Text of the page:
> >>
> >> Now I feel we are nearly together, here. There is no 'final' form even
> of
> >> simple arithmetic, because it is (as social practices are) continually
> >> evolving.
> >>
> >> Just one more step then: our conversation with the 7 year old child
> about
> >> the truth of 7plus 4 equals 10 is a part of this social practice, and
> >> contributes to it....? The event involved in this Perezhivanie here
> >> involves a situation that is created by the joint activity of the child
> >> with us?
> >>
> >> Peg: Germ cell for the social practice of mathematics... I wonder if
> there
> >> is a problem with Davydov's approach, in that it requires a
> specification
> >> of the final form of the mathematics to be learnt (a closed curriculum).
> >> But let me try: One candidate might be the 'reasoned justification for a
> >> mathematical use/application to our project' ... Implies meaningful
> verbal
> >> thought/interaction, and collective mathematical activity with others.
> Not
> >> sure how this works to define your curriculum content etc.
> >>
> >> Julian
> >>
> >>
> >> On 23 Oct 2014, at 16:28, "Peg Griffin" <Peg.Griffin@att.net> wrote:
> >>
> >>> And thus the importance of finding a good germ cell for mathematics
> >> pedagogy
> >>> -- because a germ cell can "grow with" and "grow" the current "social
> >>> practice of mathematics." Whether someone agrees with the choice of
> germ
> >>> cell made by Davidov (or anyone else), a germ cell needs to be
> >> identified,
> >>> justified and relied on to generate curriculum content and practice,
> >> right?
> >>> PG
> >>>
> >>> -----Original Message-----
> >>> From: xmca-l-bounces@mailman.ucsd.edu
> >>> [mailto:xmca-l-bounces@mailman.ucsd.edu] On Behalf Of Andy Blunden
> >>> Sent: Thursday, October 23, 2014 10:35 AM
> >>> To: eXtended Mind, Culture, Activity
> >>> Subject: [Xmca-l] Re: In defense of Vygotsky [[The fallacy of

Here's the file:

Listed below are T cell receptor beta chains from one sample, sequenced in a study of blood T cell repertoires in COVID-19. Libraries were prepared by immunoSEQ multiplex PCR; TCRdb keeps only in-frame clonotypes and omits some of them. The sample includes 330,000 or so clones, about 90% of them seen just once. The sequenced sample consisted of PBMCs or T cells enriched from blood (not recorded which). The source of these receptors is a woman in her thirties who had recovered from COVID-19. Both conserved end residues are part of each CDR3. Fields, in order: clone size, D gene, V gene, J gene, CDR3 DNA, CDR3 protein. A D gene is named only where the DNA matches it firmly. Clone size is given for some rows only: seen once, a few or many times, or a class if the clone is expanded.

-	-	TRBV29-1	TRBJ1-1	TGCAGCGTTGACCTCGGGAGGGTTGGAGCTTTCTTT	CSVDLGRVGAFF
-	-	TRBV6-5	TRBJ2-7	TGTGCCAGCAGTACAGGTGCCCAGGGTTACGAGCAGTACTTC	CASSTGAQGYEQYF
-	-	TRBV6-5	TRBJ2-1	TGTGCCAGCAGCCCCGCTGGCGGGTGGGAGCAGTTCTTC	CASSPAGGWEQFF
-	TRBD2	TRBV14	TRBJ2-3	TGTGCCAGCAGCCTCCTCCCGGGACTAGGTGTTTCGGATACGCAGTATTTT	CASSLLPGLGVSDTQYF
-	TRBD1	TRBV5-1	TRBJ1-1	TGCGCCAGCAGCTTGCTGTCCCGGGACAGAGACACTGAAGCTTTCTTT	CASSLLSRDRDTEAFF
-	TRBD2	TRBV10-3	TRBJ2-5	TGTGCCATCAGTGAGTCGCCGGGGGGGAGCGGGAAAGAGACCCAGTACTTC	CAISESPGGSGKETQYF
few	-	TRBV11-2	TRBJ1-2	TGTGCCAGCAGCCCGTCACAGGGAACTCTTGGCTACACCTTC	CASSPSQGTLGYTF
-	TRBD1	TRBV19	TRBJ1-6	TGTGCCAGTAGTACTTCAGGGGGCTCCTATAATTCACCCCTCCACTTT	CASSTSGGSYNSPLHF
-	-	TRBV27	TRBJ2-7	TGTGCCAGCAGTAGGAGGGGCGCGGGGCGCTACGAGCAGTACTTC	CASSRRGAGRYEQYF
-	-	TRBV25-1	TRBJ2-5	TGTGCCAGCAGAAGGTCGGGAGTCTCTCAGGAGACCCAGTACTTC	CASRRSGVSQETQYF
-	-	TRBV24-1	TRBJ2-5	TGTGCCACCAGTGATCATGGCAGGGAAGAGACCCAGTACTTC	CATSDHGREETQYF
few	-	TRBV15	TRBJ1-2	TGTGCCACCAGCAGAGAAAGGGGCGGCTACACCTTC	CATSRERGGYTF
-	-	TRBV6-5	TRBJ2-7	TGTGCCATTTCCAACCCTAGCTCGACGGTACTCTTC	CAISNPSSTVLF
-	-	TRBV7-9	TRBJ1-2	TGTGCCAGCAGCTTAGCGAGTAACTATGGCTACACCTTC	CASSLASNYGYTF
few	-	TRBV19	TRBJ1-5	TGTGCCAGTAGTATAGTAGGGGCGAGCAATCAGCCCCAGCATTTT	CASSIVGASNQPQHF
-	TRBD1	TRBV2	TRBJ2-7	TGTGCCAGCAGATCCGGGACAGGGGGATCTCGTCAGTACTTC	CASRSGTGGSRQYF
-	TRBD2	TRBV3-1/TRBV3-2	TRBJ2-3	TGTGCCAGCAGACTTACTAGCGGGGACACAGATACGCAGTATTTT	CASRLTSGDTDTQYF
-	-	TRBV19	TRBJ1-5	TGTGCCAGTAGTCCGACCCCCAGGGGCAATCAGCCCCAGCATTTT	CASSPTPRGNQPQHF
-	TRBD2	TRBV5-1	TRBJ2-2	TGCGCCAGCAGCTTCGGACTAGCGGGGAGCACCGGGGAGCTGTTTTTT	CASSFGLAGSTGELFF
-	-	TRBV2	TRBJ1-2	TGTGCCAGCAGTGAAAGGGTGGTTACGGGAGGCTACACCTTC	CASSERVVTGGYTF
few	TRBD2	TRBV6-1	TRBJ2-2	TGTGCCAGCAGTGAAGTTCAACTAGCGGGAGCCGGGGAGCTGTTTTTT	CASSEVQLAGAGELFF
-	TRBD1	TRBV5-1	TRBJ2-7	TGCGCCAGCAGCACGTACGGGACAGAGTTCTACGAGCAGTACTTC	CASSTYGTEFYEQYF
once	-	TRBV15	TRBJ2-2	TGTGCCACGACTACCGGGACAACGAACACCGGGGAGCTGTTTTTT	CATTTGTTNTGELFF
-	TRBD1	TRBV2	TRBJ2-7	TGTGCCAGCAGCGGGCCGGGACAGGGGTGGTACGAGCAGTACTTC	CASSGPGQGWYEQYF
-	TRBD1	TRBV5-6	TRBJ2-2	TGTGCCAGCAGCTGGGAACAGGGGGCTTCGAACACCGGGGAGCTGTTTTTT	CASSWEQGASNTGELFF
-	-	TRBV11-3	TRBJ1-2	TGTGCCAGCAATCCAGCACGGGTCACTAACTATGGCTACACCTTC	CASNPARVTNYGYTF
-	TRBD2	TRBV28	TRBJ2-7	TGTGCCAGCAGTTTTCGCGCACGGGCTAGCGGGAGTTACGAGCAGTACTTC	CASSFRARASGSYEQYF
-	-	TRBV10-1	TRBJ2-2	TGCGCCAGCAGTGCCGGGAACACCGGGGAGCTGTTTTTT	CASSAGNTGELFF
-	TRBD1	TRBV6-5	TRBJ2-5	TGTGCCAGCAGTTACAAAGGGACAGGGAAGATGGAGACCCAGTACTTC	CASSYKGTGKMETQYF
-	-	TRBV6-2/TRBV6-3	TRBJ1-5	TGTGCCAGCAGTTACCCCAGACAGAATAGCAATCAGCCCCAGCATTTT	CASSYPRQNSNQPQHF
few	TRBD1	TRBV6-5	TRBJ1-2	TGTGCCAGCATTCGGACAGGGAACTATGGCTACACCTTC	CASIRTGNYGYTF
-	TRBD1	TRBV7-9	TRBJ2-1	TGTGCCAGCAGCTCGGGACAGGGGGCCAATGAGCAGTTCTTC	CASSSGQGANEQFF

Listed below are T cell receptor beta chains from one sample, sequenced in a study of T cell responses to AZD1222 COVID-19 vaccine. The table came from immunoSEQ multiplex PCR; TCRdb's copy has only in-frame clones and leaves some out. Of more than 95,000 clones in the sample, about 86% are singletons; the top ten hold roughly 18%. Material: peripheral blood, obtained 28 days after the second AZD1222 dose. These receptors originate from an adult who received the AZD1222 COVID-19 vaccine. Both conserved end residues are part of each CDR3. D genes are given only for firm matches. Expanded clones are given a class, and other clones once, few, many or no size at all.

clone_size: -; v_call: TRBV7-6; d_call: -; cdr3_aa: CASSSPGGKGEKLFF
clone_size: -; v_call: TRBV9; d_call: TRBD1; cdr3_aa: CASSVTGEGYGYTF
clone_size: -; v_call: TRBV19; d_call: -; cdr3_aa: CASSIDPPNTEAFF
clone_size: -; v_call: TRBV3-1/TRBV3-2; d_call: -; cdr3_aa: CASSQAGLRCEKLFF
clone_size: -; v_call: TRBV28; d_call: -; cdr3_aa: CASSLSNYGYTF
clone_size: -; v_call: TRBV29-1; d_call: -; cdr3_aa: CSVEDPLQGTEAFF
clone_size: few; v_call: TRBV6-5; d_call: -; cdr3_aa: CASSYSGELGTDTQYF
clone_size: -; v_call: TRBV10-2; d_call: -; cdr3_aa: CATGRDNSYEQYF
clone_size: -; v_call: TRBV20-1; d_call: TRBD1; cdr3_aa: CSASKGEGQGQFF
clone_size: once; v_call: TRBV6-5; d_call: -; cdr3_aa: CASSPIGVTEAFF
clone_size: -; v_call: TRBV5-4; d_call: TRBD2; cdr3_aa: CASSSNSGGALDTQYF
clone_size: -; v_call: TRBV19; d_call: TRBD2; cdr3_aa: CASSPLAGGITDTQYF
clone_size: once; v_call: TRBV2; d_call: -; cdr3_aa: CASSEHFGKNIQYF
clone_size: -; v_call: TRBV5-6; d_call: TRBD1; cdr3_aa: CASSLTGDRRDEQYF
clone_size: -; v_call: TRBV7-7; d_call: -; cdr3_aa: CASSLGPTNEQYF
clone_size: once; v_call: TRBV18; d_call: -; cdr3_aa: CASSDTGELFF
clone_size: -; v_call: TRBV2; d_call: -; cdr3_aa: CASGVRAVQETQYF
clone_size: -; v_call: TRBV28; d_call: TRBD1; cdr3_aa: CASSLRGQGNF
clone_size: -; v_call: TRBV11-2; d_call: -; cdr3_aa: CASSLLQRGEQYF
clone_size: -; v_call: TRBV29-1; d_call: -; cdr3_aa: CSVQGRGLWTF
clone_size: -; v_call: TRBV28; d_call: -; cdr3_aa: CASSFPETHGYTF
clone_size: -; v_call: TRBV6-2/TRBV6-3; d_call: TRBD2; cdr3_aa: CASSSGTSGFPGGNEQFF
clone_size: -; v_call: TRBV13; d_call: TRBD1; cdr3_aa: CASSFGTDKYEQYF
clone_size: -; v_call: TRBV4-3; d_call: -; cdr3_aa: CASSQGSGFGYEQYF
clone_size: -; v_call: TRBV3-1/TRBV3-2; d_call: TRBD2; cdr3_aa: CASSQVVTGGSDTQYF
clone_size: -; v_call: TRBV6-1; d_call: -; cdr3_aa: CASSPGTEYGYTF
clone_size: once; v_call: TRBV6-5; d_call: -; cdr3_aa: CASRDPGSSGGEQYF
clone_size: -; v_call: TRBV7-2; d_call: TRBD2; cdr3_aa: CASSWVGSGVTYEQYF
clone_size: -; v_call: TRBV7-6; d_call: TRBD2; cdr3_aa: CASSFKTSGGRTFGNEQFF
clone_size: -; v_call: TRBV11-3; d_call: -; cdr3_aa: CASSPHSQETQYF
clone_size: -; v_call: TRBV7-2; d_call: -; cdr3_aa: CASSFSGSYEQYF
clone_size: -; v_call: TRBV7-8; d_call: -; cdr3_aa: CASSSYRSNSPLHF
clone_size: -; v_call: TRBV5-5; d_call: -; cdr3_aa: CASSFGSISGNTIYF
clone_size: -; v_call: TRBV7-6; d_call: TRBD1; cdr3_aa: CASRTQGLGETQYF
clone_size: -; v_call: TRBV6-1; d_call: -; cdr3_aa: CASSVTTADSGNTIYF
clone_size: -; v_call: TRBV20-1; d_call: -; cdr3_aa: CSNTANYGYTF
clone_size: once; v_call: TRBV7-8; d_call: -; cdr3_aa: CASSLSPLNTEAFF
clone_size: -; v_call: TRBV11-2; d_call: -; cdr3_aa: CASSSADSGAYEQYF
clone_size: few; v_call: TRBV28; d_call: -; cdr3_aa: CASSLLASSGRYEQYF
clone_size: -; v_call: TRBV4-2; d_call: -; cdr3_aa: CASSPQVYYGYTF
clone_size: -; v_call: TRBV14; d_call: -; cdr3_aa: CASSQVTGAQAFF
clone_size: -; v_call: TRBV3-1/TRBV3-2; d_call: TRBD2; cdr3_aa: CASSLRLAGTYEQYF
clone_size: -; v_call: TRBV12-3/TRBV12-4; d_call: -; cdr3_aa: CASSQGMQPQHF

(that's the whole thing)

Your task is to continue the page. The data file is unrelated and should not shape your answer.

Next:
> >> word-meaning]
> >>>
> >>> Julian,
> >>> The claim that the ideal exists in the social environment from the
> >> beginning
> >>> is quite consistent, indeed relies upon, the claim that the ideal is
> >> being
> >>> continuously subject to transformation, that is, that mathematicians
> are
> >>> active developing the content of mathematics in the context of the
> >> problems
> >>> and resources the community is generating. Were this not the case, it
> >> would
> >>> be very difficult (though not impossible) for kids to acquire a
> >> mathematical
> >>> disposition.
> >>>
> >>> I think the basic ontogenetic principle fully applies to mathematics.
> >>> But the ideal is certainly not the absolute truths of arithmetic taught
> >> in
> >>> South African elementary schools. The ideal is the *social practice of
> >>> mathematics*. That is, of course, by its very nature, continually
> >> evolving
> >>> and transforming. The ideal is a pair of shifting goal posts.
> >>>
> >>> Andy
> >>>
> ------------------------------------------------------------------------
> >>> *Andy Blunden*
> >>> http://home.pacific.net.au/~andy/
> >>>
> >>>
> >>> Julian Williams wrote:
> >>>> Andy/Carol
> >>>>
> >>>> I would like to expand a bit on Andy's point -
> >>>>
> >>>> First, I have often had very interesting discussions with children who
> >>> work out that 7+4 = 10 ... this is usually accomplished by a 'counting
> >> on'
> >>> method, which begins with the 7 ("1") and goes 7 ("1"),8 ("2") ,9 ("3")
> >> ,10
> >>> "4- there we are, 10!" ...
> >>>>
> >>>> 7 --   8 --- 9 -- 10
> >>>> 1 ...  2 ... 3 ... 4
> >>>>
> >>>> Similarly 10 - 4 = 7 etc.
> >>>>
> >>>> (It doesn't really matter whether the teacher accepts the answer or
> >>>> not - the kids keep getting the answer 10... and we have data to prove
> >>>> it; until one day they are told they are hopeless and its time for
> >>>> them to leave and go down the mines/factory. See Billy Connolly's
> >>>> youtube hit  on 'algebra'..)
> >>>>
> >>>> Second: Im pleased to say that the best arithmetic I am seeing in